Top Construction Law Developments of 2019

Kegler Brown Construction Law Newsletter

There have been a number of important Ohio construction law developments over the past year or so, including some key Supreme Court rulings.

1. Statute of Repose Applies to Tort & Contract Claims

There are two ways in Ohio that a claim for building defects is barred by time: the statute of limitations and the statute of repose. The statute of limitations is the period of time for a party suffering harm to file a lawsuit. In Ohio, the contract statute of limitations on construction claims was 15 years, but was changed to 8 years back in 2012.

The statute of repose is the period of time after occurrence of project completion that a defect claim must arise or be barred by time. The statute of repose in Ohio is 10 years from the project’s completion (R.C. §2305.131).

The Ohio Supreme Court recently decided a case where a School District was arguing that only the 15-year statute of limitations applied to a leaky roof claim arising from work 13 years back, and that the 10-year statute of repose did not apply to contract claims (only tort claims).

While the Third District Court of Appeals agreed and allowed the defect case to proceed, the Ohio Supreme Court recently reversed and threw out the 13-year-old claim, holding that the 10-year statute of repose also applies to contract claims.

This decision means that claims against contractors and bonding companies more than 10 years from the project’s completion may be barred by time. Some legal relief for the contracting community when more than a decade has passed from the completion of the project (New Riegel Local School Dist. Bd. Of Edn. v. Buehrer Group Architecture & Eng., Inc., Slip Opinion No. 2019-Ohio-2851).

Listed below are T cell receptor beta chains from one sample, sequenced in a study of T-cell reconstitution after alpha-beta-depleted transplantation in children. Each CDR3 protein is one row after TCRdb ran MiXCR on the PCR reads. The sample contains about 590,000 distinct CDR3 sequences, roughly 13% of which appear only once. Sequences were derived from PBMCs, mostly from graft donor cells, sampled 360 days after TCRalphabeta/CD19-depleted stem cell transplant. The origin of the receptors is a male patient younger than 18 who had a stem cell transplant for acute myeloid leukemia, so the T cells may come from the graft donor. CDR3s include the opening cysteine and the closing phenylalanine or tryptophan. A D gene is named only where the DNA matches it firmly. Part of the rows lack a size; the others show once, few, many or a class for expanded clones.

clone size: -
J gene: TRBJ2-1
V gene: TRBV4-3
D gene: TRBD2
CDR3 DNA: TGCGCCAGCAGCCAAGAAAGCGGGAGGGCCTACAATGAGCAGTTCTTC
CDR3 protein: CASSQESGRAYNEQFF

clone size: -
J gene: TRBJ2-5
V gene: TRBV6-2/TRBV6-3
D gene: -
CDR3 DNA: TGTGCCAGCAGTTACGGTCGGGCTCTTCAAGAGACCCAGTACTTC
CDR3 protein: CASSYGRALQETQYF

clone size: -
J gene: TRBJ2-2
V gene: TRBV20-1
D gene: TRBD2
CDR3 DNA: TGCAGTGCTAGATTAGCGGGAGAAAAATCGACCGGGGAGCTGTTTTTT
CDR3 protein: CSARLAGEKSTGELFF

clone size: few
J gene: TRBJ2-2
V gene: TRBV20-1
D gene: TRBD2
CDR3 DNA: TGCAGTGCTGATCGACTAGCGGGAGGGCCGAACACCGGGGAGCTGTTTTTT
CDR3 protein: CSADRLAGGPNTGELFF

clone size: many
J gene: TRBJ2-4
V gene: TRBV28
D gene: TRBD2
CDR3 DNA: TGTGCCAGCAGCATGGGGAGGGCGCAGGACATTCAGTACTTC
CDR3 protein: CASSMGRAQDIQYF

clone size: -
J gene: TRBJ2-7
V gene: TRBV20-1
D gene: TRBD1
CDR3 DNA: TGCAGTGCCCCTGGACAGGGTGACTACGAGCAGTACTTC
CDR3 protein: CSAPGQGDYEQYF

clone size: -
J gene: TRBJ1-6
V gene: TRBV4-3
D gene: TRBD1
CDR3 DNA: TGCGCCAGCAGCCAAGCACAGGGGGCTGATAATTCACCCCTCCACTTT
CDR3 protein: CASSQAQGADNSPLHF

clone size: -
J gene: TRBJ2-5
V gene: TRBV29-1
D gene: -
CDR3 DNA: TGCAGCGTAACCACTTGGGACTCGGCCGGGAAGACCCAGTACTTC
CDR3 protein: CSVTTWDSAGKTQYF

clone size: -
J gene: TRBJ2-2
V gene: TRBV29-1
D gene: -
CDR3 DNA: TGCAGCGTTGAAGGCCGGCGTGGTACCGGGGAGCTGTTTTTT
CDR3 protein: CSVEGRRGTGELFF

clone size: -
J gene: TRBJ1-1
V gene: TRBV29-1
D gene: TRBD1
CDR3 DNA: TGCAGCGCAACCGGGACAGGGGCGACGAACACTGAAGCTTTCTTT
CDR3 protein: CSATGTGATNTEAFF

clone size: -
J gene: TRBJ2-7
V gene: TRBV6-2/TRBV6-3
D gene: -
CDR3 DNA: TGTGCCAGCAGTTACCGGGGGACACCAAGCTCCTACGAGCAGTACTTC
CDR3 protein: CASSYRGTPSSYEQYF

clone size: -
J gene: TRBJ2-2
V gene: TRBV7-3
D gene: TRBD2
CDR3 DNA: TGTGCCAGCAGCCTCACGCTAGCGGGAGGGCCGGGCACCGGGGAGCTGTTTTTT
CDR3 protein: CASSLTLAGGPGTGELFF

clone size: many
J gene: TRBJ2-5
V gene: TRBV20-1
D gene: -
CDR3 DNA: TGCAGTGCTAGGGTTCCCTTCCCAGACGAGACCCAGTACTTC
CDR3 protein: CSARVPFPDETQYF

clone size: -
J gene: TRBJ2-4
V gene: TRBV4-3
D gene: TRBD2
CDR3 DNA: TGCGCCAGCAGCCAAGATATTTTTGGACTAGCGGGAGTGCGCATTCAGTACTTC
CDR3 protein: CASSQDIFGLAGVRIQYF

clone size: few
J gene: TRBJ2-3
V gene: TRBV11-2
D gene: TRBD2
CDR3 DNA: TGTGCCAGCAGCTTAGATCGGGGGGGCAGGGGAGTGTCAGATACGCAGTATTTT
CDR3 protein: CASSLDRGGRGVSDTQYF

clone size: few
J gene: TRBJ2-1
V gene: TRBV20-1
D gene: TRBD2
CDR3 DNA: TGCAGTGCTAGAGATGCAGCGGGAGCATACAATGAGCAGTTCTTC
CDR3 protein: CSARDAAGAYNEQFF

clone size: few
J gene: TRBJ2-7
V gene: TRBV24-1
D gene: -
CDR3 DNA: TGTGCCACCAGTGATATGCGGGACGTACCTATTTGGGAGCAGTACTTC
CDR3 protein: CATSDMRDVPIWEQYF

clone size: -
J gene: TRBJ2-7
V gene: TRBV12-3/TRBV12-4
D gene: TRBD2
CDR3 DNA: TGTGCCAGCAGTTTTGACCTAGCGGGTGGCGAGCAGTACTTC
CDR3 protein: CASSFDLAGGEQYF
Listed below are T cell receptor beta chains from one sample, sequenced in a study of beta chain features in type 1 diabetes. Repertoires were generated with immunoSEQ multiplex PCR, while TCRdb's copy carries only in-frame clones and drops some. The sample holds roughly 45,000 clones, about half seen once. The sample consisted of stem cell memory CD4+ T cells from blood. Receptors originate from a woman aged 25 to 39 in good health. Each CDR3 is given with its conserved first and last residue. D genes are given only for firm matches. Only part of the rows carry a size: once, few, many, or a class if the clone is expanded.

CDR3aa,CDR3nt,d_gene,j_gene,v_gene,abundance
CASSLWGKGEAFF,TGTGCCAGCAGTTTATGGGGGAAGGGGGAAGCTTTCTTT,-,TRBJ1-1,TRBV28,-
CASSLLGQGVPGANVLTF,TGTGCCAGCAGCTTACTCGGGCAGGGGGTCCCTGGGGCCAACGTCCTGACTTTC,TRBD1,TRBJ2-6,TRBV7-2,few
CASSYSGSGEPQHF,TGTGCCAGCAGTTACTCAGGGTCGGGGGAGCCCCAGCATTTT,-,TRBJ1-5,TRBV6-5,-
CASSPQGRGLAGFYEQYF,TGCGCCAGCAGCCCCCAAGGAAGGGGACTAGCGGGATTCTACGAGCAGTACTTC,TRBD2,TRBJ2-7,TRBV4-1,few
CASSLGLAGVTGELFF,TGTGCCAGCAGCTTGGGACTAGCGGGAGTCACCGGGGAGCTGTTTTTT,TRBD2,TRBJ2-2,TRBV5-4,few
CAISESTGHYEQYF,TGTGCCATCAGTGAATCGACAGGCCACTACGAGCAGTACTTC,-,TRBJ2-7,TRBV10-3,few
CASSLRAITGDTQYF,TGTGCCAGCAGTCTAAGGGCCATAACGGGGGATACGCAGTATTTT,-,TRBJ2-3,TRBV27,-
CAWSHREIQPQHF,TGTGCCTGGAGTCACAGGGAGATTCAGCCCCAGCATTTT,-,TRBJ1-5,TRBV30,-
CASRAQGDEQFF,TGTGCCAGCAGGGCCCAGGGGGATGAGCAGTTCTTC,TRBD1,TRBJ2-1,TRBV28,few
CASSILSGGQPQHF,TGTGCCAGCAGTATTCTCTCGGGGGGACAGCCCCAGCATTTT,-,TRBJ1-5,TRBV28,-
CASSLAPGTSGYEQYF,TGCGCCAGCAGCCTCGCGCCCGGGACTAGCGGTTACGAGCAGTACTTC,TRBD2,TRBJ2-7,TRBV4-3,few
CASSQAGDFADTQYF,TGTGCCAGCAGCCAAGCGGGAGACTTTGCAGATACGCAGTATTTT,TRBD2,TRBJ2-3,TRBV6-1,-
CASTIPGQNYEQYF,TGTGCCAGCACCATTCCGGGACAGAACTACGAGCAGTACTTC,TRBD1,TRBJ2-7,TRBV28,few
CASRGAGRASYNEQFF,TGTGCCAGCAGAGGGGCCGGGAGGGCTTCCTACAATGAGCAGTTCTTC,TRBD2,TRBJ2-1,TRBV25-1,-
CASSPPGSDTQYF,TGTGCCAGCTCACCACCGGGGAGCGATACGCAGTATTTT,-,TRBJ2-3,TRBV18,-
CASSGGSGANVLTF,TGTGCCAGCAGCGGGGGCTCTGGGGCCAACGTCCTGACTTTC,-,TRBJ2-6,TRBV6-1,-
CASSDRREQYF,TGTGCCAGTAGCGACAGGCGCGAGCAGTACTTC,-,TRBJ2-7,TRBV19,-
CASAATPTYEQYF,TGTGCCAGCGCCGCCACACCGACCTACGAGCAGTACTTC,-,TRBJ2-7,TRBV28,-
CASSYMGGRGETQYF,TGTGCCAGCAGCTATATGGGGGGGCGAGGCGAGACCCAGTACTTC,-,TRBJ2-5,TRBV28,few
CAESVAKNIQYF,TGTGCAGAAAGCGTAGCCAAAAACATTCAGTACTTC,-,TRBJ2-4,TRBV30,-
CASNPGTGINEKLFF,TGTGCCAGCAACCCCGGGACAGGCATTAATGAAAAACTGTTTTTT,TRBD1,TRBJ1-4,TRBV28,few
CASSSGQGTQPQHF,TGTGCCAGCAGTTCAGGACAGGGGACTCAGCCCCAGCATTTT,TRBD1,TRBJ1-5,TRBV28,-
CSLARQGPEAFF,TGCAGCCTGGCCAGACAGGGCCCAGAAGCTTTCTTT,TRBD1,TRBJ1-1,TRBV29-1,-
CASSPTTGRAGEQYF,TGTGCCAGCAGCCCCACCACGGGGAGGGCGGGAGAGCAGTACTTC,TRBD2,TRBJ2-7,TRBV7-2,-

2. Construction Defects are not an Insurable Occurrence

The Ohio Supreme Court has again ruled that owners, contractors and subcontractors in Ohio have little protection from construction defects. The construction industry has long relied upon Commercial General Liability (“CGL”) policies to protect against personal injury or property damage losses, including those flowing from construction defects. Large premiums are paid every year to the insurance industry to attempt to insure against this risk.

But the Ohio Supreme Court, in Ohio N. Univ. v. Charles Constr. Servs., Inc., 2018-Ohio-4057, ruled that a subcontractor’s faulty workmanship is not “fortuitous” and therefore not an “occurrence” under a CGL policy. Therefore, a subcontractor’s faulty work is not covered as an insured risk under a typical CGL policy.

This case means that those relying upon a CGL policy to provide protection from faulty workmanship may have only illusory protection and be operating uninsured.

The Ohio Supreme Court stated that if this decision is a problem for the industry and the citizens of this state, the legislature could change the law and state that a CGL policy in Ohio shall define “occurrence” to include “property damage resulting from faulty workmanship.” Until it does so, all players in the construction process run the risk that construction defects are uninsured.

3. Owner can Recover More than Once from Multiple Parties

In this school construction defect case, the 4th District Court of Appeals reversed a summary judgment for contractors at the trial court level who had argued that the school district had already recovered settlement sums in excess of its damages.

The Court of Appeals applied a “substantial factor” test to multiple contractor defendants in a construction defect case and found the school district could recover damages under each contract, so long as “the defendant’s breach was a substantial factor in causing injury.”

The net result was that the school district was allowed to recover a sum in excess of the cost to repair damages that it originally sought, and was more than “made whole” (Waverly City School Dist. Bd. Of Edn. v. Triad AR, Inc., 2018-Ohio-4748).

4. State Law Invalidating Local Bidding Preferences Upheld as Constitutional

Cleveland passed a “Fannie Lewis law” ensuring that public construction contracts utilize city residents for at least 20% of the construction labor hours on the project. The State of Ohio General Assembly responded by passing R.C. §9.75, which prohibited such a requirement or a bonus/preference to bidders who use local labor.

While the trial court and 8th District Court of Appeals declared the state law unconstitutional, the Ohio Supreme Court explained that the state law trumps local law when it comes to laws regulating labor, a minimum wage, and protecting the health, safety and general welfare of employees. Therefore, the Ohio Supreme Court found the state law constitutional and Cleveland’s local hiring initiative was sidelined.